Leeds United F.C. History
Leeds United F.C. History : Foreword
1919-29 - The Twenties
1930-39 - The Thirties
1939-46 - The War Years
1947-49 - Post War Depression
1949-57 - The Reign of King John
1957-63 - From Charles to Revie
1961-75 - The Revie Years
1975-82 - The Downward Spiral
1982-88 - The Dark Years
1988-96 - The Wilko Years
1996-04 - The Rollercoaster Ride
2004-17 - Down Among The Deadmen
100 Greatest LUFC Players Ever
Greatest Leeds United Games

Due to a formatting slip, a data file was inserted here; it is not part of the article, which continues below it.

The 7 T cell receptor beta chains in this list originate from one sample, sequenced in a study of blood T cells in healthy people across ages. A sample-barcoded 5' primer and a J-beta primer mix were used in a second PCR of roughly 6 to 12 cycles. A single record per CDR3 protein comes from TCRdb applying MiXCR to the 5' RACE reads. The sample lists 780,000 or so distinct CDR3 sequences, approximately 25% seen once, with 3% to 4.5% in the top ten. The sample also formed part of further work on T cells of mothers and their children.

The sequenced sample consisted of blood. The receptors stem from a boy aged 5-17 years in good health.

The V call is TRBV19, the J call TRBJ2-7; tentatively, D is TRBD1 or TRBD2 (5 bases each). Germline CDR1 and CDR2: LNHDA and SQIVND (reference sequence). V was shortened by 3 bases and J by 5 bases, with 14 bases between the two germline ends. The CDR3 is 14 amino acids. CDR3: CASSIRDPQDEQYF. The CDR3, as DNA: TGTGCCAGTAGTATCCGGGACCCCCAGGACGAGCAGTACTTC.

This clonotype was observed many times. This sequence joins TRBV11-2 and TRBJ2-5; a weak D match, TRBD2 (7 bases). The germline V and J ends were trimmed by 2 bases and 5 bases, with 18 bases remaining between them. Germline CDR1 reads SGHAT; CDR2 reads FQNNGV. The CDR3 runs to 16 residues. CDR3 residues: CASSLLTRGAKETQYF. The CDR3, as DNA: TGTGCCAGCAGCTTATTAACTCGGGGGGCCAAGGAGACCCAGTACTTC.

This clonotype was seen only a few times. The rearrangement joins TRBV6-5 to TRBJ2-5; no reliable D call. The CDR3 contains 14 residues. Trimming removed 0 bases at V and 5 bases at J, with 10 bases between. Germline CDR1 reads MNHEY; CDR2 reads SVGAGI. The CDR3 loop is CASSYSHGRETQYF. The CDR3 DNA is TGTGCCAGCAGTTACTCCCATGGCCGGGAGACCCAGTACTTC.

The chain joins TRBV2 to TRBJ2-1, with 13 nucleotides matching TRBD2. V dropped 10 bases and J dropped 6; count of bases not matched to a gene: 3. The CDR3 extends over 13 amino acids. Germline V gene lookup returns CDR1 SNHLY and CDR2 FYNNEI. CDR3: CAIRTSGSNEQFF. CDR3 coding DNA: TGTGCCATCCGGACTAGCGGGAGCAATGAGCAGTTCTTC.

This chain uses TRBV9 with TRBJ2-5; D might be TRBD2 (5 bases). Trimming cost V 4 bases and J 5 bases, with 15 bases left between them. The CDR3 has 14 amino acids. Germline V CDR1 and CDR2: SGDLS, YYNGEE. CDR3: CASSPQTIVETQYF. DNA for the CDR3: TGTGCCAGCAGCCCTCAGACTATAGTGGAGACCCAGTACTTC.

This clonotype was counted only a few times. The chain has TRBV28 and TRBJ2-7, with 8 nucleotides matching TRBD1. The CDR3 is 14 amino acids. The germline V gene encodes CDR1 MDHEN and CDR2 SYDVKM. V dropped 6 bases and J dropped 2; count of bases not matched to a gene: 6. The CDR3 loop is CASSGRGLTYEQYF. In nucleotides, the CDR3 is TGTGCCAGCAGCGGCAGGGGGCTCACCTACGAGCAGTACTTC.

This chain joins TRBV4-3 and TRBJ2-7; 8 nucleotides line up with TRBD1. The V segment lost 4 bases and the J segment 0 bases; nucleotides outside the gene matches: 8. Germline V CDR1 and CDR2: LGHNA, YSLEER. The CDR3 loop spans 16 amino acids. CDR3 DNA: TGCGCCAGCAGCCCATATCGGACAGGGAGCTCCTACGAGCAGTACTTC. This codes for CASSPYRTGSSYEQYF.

Players' Profiles
Managers' Profiles
Leeds City F.C. History
Leeds City F.C. Player and Manager Profiles
Leeds United/City Statistics
Leeds United/City Captains
Leeds United/City Friendlies and Other Games
Leeds United/City Reserves and Other Teams

Cubberley: Stanley Morris (Stan)

1906-1913 (Leeds City Player Details)

Wing Half

Born: Edmonton, London: 18-07-1882

Debut: v West Bromwich Albion (a): 08-09-1906

5’8” 11st 3lb (1906)